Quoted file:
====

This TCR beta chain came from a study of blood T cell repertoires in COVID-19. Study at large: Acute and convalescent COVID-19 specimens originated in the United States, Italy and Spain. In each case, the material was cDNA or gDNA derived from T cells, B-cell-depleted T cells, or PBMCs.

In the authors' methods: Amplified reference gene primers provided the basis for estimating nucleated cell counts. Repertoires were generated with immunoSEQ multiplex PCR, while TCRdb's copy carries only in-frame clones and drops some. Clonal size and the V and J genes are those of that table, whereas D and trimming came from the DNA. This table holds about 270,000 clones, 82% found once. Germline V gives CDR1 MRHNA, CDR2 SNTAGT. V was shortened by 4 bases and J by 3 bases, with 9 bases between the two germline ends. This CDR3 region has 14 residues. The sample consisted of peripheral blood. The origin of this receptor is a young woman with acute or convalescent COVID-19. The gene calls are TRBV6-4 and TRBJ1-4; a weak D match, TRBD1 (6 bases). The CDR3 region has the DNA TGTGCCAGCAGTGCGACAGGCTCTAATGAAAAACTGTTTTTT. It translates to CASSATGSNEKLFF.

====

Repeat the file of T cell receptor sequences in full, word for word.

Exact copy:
This TCR beta chain came from a study of blood T cell repertoires in COVID-19. Study at large: Acute and convalescent COVID-19 specimens originated in the United States, Italy and Spain. In each case, the material was cDNA or gDNA derived from T cells, B-cell-depleted T cells, or PBMCs.

In the authors' methods: Amplified reference gene primers provided the basis for estimating nucleated cell counts. Repertoires were generated with immunoSEQ multiplex PCR, while TCRdb's copy carries only in-frame clones and drops some. Clonal size and the V and J genes are those of that table, whereas D and trimming came from the DNA. This table holds about 270,000 clones, 82% found once. Germline V gives CDR1 MRHNA, CDR2 SNTAGT. V was shortened by 4 bases and J by 3 bases, with 9 bases between the two germline ends. This CDR3 region has 14 residues. The sample consisted of peripheral blood. The origin of this receptor is a young woman with acute or convalescent COVID-19. The gene calls are TRBV6-4 and TRBJ1-4; a weak D match, TRBD1 (6 bases). The CDR3 region has the DNA TGTGCCAGCAGTGCGACAGGCTCTAATGAAAAACTGTTTTTT. It translates to CASSATGSNEKLFF.